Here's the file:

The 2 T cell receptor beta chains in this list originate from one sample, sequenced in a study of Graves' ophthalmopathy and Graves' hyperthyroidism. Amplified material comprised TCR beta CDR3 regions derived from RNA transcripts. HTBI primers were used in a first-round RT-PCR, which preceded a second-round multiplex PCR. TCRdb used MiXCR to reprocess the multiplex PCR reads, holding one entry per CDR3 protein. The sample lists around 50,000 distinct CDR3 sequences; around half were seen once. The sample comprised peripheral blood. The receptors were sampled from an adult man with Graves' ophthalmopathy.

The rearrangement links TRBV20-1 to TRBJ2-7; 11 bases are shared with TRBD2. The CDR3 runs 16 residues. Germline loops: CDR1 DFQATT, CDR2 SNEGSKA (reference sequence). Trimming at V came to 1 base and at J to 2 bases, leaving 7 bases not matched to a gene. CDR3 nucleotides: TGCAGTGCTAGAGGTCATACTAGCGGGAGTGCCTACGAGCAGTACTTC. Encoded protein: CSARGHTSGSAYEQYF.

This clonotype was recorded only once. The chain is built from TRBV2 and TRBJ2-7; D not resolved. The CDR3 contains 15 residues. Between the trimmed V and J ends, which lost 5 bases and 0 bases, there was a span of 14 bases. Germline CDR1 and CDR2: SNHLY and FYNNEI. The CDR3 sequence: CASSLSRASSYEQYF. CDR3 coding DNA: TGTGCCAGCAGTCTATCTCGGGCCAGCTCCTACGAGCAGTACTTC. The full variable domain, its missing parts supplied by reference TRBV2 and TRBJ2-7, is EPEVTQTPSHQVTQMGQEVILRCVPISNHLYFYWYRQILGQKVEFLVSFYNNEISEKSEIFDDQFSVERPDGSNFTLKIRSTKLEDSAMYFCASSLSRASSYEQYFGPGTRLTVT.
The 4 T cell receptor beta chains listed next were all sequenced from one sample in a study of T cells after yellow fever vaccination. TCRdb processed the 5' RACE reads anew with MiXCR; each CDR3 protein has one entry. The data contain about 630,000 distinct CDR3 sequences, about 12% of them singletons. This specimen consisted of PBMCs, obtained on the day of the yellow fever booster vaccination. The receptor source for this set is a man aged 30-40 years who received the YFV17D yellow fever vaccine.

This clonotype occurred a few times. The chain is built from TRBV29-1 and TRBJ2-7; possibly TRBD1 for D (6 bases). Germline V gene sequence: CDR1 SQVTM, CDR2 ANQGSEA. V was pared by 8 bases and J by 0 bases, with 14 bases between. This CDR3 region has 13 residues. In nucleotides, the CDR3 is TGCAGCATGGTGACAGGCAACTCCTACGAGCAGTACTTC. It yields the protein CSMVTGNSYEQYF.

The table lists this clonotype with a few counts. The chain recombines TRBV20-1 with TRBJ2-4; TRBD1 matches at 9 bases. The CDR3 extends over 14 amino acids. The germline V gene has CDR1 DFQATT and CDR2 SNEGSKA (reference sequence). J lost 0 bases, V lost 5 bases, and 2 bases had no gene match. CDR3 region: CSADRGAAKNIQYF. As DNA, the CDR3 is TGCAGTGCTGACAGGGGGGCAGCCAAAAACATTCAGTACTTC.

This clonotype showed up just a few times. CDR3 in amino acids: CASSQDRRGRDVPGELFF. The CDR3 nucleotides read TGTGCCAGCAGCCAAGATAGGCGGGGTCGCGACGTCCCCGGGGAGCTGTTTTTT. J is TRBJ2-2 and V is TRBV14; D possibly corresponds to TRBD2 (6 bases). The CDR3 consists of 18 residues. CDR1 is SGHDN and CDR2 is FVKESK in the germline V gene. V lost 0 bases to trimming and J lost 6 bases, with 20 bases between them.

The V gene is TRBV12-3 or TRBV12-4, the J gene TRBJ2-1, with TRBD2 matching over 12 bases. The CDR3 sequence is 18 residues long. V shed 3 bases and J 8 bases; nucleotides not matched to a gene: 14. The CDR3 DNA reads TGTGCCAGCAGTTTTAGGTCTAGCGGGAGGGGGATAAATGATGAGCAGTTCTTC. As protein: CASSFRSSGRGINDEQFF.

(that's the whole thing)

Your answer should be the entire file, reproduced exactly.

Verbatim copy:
The 2 T cell receptor beta chains in this list originate from one sample, sequenced in a study of Graves' ophthalmopathy and Graves' hyperthyroidism. Amplified material comprised TCR beta CDR3 regions derived from RNA transcripts. HTBI primers were used in a first-round RT-PCR, which preceded a second-round multiplex PCR. TCRdb used MiXCR to reprocess the multiplex PCR reads, holding one entry per CDR3 protein. The sample lists around 50,000 distinct CDR3 sequences; around half were seen once. The sample comprised peripheral blood. The receptors were sampled from an adult man with Graves' ophthalmopathy.

The rearrangement links TRBV20-1 to TRBJ2-7; 11 bases are shared with TRBD2. The CDR3 runs 16 residues. Germline loops: CDR1 DFQATT, CDR2 SNEGSKA (reference sequence). Trimming at V came to 1 base and at J to 2 bases, leaving 7 bases not matched to a gene. CDR3 nucleotides: TGCAGTGCTAGAGGTCATACTAGCGGGAGTGCCTACGAGCAGTACTTC. Encoded protein: CSARGHTSGSAYEQYF.

This clonotype was recorded only once. The chain is built from TRBV2 and TRBJ2-7; D not resolved. The CDR3 contains 15 residues. Between the trimmed V and J ends, which lost 5 bases and 0 bases, there was a span of 14 bases. Germline CDR1 and CDR2: SNHLY and FYNNEI. The CDR3 sequence: CASSLSRASSYEQYF. CDR3 coding DNA: TGTGCCAGCAGTCTATCTCGGGCCAGCTCCTACGAGCAGTACTTC. The full variable domain, its missing parts supplied by reference TRBV2 and TRBJ2-7, is EPEVTQTPSHQVTQMGQEVILRCVPISNHLYFYWYRQILGQKVEFLVSFYNNEISEKSEIFDDQFSVERPDGSNFTLKIRSTKLEDSAMYFCASSLSRASSYEQYFGPGTRLTVT.
The 4 T cell receptor beta chains listed next were all sequenced from one sample in a study of T cells after yellow fever vaccination. TCRdb processed the 5' RACE reads anew with MiXCR; each CDR3 protein has one entry. The data contain about 630,000 distinct CDR3 sequences, about 12% of them singletons. This specimen consisted of PBMCs, obtained on the day of the yellow fever booster vaccination. The receptor source for this set is a man aged 30-40 years who received the YFV17D yellow fever vaccine.

This clonotype occurred a few times. The chain is built from TRBV29-1 and TRBJ2-7; possibly TRBD1 for D (6 bases). Germline V gene sequence: CDR1 SQVTM, CDR2 ANQGSEA. V was pared by 8 bases and J by 0 bases, with 14 bases between. This CDR3 region has 13 residues. In nucleotides, the CDR3 is TGCAGCATGGTGACAGGCAACTCCTACGAGCAGTACTTC. It yields the protein CSMVTGNSYEQYF.

The table lists this clonotype with a few counts. The chain recombines TRBV20-1 with TRBJ2-4; TRBD1 matches at 9 bases. The CDR3 extends over 14 amino acids. The germline V gene has CDR1 DFQATT and CDR2 SNEGSKA (reference sequence). J lost 0 bases, V lost 5 bases, and 2 bases had no gene match. CDR3 region: CSADRGAAKNIQYF. As DNA, the CDR3 is TGCAGTGCTGACAGGGGGGCAGCCAAAAACATTCAGTACTTC.

This clonotype showed up just a few times. CDR3 in amino acids: CASSQDRRGRDVPGELFF. The CDR3 nucleotides read TGTGCCAGCAGCCAAGATAGGCGGGGTCGCGACGTCCCCGGGGAGCTGTTTTTT. J is TRBJ2-2 and V is TRBV14; D possibly corresponds to TRBD2 (6 bases). The CDR3 consists of 18 residues. CDR1 is SGHDN and CDR2 is FVKESK in the germline V gene. V lost 0 bases to trimming and J lost 6 bases, with 20 bases between them.

The V gene is TRBV12-3 or TRBV12-4, the J gene TRBJ2-1, with TRBD2 matching over 12 bases. The CDR3 sequence is 18 residues long. V shed 3 bases and J 8 bases; nucleotides not matched to a gene: 14. The CDR3 DNA reads TGTGCCAGCAGTTTTAGGTCTAGCGGGAGGGGGATAAATGATGAGCAGTTCTTC. As protein: CASSFRSSGRGINDEQFF.